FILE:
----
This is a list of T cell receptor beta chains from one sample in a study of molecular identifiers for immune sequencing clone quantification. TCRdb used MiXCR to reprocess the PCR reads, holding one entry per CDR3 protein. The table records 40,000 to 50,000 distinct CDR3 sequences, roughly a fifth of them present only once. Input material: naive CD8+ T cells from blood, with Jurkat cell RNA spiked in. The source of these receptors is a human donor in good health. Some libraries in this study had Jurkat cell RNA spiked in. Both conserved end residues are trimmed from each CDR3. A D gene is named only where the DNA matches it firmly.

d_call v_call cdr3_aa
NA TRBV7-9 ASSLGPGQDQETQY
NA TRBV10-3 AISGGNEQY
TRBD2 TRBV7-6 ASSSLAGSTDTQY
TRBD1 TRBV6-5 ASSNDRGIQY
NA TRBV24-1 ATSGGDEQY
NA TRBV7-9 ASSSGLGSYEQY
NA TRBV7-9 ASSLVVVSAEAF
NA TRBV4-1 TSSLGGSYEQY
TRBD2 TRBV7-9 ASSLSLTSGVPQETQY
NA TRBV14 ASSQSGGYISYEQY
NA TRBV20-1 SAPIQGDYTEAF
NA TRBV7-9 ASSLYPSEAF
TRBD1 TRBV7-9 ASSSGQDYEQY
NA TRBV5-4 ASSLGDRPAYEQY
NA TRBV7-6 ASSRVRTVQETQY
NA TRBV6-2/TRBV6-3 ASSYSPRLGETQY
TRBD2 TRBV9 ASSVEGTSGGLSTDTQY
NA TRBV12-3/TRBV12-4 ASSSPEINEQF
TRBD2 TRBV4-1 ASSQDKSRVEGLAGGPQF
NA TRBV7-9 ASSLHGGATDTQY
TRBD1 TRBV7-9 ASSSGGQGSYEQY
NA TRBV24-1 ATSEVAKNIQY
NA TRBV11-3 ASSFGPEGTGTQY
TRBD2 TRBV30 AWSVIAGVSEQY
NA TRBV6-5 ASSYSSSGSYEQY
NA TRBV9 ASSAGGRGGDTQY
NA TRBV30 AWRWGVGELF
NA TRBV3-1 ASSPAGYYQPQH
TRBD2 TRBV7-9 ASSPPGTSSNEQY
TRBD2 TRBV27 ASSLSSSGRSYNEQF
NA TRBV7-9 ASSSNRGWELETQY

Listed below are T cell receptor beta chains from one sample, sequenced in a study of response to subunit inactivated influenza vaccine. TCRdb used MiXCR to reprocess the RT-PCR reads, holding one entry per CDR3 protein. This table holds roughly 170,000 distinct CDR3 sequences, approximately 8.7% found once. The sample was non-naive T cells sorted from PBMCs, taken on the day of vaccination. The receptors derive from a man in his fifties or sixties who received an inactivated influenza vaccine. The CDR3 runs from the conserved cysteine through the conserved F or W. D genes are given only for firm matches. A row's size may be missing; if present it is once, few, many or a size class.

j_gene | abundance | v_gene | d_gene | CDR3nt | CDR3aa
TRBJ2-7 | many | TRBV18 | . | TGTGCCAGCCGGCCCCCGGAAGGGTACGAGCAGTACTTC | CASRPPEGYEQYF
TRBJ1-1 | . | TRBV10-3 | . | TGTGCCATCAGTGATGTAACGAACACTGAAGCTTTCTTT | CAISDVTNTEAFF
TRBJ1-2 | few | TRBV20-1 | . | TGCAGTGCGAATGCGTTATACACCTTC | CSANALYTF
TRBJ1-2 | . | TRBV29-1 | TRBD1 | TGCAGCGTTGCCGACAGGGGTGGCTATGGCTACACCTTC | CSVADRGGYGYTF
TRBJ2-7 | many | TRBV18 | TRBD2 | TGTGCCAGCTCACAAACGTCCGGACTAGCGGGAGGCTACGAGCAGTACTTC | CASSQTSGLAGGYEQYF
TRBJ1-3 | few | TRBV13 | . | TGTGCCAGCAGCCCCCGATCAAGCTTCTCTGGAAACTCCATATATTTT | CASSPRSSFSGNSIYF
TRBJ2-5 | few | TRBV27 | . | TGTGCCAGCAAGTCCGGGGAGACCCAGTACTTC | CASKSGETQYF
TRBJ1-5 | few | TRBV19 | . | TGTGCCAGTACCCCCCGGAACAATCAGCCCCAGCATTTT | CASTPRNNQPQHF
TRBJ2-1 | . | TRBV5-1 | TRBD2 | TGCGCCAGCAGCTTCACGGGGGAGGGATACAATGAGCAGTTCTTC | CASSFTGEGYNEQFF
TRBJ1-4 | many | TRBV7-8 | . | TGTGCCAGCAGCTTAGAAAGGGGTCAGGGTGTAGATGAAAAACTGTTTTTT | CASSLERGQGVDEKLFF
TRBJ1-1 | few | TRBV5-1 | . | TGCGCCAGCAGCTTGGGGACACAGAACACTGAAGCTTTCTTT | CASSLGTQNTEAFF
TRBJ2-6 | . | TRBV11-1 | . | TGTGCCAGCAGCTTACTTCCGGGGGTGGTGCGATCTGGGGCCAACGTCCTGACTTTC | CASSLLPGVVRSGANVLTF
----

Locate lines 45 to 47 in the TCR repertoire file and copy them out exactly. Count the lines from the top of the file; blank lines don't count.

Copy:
TRBJ1-4 | many | TRBV7-8 | . | TGTGCCAGCAGCTTAGAAAGGGGTCAGGGTGTAGATGAAAAACTGTTTTTT | CASSLERGQGVDEKLFF
TRBJ1-1 | few | TRBV5-1 | . | TGCGCCAGCAGCTTGGGGACACAGAACACTGAAGCTTTCTTT | CASSLGTQNTEAFF
TRBJ2-6 | . | TRBV11-1 | . | TGTGCCAGCAGCTTACTTCCGGGGGTGGTGCGATCTGGGGCCAACGTCCTGACTTTC | CASSLLPGVVRSGANVLTF